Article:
Breast milk may be required to be stored for various reasons. It could be because the mother might be planning to join her work part-time or full-time, or may be the mother is getting separated from the baby for a couple of hours (or more) due to some other reasons. You may also need to store breast milk if the baby is not nursing well. If you need to store breast milk, you must ensure that it’s stored in the right type of containers, and you follow the basic guidelines, as mentioned below.
- Hard-sided containers, such as hard plastic or glass, are the preferred containers for long-term human milk storage. These containers should have an airtight seal.
- Plastic bags specifically designed for human milk storage can be used for short-term (less than 72 hours) milk storage. Use of plastic bags is not recommended for long-term storage as they may spill, leak, or become contaminated more easily than hard-sided containers, and some important milk components may adhere to the soft plastic and be lost.
- Hands must be washed prior to expressing or pumping milk.
- Use containers and pumping equipment that have been washed in hot, soapy water and rinsed. If available, cleaning in a dishwasher is acceptable; dishwashers that additionally heat the water may improve cleanliness. If a dishwasher is not available, boiling the containers after washing is recommended. Boiling is particularly important where the water supply may not be clean.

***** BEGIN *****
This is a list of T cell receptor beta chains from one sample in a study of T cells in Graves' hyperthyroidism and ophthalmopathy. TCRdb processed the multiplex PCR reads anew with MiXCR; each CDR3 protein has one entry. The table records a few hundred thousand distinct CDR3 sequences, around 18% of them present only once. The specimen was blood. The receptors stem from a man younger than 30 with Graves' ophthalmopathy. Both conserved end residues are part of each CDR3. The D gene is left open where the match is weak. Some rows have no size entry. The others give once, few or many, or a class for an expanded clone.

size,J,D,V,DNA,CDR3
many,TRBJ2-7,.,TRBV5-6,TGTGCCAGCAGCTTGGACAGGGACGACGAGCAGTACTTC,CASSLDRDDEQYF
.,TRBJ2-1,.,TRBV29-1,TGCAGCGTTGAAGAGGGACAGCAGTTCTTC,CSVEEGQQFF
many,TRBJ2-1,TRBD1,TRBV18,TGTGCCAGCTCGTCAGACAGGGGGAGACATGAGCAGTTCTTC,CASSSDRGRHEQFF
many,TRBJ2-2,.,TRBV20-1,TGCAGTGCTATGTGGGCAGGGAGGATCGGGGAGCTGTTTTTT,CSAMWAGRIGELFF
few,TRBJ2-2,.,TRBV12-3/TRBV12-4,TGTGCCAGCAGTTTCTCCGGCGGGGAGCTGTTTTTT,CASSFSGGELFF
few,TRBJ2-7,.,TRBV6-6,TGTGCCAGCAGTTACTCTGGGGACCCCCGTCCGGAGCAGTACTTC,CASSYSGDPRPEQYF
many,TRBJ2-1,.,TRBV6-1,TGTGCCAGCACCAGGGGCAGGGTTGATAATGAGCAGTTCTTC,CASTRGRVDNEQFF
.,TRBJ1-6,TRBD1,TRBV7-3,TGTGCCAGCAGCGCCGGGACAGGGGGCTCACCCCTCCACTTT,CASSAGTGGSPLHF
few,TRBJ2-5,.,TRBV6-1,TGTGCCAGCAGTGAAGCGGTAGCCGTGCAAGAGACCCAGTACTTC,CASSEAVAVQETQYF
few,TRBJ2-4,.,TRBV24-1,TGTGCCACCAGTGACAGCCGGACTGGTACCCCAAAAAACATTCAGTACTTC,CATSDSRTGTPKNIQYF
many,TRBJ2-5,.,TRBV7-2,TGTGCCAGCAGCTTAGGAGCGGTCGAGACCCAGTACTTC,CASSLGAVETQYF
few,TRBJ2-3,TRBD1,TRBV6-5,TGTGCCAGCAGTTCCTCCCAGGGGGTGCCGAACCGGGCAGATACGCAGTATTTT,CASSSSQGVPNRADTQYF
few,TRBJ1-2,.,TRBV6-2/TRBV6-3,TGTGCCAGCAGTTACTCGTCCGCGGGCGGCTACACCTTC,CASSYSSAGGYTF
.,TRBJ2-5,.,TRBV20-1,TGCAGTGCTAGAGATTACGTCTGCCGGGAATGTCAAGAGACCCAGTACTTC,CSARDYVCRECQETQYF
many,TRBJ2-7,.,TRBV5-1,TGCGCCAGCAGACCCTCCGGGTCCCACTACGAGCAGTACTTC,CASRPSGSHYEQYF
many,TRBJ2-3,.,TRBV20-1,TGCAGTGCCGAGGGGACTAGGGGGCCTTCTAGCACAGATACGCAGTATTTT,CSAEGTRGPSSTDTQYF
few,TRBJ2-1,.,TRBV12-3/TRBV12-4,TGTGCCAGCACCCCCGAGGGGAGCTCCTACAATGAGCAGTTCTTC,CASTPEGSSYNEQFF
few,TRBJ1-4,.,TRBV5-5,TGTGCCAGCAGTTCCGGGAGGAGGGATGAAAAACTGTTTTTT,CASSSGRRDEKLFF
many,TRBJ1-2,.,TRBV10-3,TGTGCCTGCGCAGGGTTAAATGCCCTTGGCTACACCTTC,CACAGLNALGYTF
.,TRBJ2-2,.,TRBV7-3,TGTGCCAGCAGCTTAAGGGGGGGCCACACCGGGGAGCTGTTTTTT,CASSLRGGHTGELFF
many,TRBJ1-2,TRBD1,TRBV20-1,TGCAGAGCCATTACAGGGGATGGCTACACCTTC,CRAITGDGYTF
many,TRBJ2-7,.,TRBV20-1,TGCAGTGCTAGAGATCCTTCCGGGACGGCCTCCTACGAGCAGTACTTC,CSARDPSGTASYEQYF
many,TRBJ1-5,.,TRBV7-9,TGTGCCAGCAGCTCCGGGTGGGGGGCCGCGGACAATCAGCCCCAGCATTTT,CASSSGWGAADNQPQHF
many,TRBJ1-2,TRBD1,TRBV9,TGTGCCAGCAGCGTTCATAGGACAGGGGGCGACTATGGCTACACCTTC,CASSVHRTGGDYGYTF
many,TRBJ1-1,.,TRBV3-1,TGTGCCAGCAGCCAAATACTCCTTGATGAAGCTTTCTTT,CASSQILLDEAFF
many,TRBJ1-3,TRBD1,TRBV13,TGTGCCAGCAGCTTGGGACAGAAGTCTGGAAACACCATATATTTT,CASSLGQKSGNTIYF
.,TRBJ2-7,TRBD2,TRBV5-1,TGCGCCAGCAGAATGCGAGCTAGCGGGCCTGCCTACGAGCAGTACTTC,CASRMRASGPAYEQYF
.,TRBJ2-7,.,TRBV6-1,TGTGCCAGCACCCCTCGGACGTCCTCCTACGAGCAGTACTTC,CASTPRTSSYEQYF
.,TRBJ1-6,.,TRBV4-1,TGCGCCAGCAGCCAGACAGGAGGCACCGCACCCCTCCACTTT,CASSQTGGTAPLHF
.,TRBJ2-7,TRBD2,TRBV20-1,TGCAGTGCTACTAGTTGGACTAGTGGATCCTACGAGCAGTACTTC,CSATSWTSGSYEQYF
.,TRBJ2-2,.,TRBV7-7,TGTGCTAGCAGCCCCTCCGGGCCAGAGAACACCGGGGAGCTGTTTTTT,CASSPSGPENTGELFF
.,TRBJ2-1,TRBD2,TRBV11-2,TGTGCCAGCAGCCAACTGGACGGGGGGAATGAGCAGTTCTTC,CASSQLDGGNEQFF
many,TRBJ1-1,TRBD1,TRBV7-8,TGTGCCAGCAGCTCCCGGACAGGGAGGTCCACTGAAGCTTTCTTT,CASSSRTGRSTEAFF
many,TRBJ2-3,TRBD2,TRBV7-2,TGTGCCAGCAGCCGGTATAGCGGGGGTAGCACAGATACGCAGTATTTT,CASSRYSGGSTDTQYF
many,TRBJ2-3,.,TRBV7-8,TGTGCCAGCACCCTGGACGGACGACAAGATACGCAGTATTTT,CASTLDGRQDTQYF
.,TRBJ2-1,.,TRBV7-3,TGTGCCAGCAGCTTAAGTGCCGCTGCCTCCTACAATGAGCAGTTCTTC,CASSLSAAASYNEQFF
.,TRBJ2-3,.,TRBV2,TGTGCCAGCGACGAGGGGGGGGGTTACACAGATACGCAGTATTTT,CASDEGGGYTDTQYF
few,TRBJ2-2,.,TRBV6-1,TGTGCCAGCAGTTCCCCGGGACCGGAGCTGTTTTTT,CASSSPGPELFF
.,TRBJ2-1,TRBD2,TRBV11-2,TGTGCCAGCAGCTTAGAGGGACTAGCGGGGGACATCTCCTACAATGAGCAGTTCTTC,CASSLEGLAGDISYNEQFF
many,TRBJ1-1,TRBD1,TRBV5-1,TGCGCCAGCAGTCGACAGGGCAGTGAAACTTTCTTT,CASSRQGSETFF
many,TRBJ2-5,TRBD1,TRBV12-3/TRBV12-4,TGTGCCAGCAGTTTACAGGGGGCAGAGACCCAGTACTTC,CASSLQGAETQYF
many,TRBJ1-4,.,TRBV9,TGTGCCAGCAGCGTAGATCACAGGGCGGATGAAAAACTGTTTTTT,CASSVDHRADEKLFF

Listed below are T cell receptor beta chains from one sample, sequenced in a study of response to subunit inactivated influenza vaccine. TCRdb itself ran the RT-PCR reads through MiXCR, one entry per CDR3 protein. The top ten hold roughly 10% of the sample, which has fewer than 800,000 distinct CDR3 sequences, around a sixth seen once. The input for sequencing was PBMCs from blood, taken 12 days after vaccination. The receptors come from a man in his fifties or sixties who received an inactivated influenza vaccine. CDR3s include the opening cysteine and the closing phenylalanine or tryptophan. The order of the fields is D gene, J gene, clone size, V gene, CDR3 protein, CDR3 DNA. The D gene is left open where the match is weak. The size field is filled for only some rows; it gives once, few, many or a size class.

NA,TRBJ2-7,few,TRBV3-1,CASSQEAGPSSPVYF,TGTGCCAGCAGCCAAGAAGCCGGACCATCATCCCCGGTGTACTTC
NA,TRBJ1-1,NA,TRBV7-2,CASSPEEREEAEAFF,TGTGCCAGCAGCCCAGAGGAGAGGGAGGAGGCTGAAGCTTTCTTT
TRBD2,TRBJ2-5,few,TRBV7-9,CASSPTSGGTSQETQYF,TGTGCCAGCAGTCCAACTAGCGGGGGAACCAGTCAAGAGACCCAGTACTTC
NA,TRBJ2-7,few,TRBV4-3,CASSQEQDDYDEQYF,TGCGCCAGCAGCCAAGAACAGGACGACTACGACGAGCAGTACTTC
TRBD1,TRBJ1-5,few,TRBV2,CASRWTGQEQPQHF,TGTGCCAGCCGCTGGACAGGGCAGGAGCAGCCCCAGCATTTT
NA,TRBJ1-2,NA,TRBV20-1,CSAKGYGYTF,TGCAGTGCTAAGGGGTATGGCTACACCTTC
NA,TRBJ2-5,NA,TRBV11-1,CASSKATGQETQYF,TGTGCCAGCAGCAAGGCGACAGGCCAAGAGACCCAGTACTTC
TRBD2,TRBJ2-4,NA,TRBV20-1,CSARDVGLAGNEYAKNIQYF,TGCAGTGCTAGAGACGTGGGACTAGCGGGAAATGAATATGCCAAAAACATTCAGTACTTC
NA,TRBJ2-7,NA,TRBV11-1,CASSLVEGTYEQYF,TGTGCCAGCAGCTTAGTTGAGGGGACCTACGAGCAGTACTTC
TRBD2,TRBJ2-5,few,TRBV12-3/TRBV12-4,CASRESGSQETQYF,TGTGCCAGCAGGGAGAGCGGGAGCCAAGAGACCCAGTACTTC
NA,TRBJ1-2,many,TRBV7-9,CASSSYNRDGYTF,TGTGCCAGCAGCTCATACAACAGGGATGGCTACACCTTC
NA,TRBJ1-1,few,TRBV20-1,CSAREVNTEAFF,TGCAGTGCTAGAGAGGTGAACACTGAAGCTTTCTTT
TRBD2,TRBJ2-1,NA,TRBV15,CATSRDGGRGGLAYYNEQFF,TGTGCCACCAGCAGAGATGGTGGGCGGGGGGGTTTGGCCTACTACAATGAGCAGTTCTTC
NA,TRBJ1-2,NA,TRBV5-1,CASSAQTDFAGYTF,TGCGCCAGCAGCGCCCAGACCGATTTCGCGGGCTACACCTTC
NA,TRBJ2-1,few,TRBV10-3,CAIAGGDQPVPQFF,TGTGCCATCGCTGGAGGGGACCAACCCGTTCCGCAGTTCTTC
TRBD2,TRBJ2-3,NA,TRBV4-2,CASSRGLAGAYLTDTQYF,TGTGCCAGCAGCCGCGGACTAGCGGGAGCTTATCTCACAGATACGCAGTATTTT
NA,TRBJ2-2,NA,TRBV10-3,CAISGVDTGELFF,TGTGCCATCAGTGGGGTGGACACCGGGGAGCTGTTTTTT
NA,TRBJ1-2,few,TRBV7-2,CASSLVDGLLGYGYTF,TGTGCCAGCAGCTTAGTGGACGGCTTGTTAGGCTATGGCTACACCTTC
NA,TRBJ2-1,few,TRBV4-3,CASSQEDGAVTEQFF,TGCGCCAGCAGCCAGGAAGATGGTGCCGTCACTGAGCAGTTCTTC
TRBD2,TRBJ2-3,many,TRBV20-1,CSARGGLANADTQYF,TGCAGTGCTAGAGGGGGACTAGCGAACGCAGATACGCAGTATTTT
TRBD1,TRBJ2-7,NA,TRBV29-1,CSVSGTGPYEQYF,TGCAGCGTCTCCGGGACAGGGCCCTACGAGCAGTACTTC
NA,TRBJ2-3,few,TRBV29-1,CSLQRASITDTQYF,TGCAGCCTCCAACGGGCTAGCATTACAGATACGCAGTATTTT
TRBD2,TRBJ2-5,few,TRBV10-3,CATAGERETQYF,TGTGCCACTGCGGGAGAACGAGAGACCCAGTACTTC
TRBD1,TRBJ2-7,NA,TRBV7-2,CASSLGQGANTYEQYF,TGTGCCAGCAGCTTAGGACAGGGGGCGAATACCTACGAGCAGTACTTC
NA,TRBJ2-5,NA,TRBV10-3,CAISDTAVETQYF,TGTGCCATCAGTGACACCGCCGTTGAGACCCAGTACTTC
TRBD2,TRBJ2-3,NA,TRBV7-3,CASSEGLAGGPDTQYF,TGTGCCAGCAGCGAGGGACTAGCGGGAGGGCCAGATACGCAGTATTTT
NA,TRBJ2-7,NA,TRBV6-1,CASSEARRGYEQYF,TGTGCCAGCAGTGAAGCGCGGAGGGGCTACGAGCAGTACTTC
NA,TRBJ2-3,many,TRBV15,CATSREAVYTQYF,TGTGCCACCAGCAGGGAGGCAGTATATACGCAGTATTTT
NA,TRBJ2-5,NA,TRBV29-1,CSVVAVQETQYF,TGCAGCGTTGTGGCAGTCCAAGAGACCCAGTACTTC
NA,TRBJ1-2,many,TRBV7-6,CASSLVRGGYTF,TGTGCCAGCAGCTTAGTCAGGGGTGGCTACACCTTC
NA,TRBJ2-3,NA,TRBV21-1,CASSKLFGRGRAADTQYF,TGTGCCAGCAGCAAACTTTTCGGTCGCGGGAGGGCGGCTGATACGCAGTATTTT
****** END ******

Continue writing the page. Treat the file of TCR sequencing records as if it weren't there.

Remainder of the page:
- Store in small portions to minimize waste. Most breastfed babies take between 2 and 4 ounces (60–120 mL) of milk when beginning with an alternative feeding method. Storing in 2-ounce (60 mL) amounts and offering additional amounts if the baby is still hungry will prevent having to throw away unfinished milk.
- Consider storing smaller size portions [1–2 ounces (30–60 mL) each] for unexpected situations. A small amount of milk can keep a baby happy until mom comes to nurse the baby.
- Several expressions throughout a day may be combined to get the desired volume in a container. Chill the newly expressed milk for at least 1 hour in the main body of the refrigerator, and then add it to previously chilled milk expressed on the same day.
- Do not add warm breast milk to frozen milk because it will partially thaw the frozen milk.
- Keep milk from one day separate from other days.
- Do not fill the container; leave some room at the top because breast milk expands as it freezes.
- Label containers clearly with waterproof labels and ink, if possible.
- Indicate the date that the milk was expressed and the child’s name (for daycare).
- Expect that the milk will separate during storage because it is not homogenized. The cream will rise to the top of the milk and look thicker and whiter. Before feeding, gently swirling the container of milk will mix the cream back through again. Avoid vigorously shaking the milk.
- The color of milk may vary from day to day, depending on maternal diet. It may look bluish, yellowish, or brownish. Frozen breast milk may also smell different than fresh breast milk. There is no reason not to use the milk if the baby accepts it.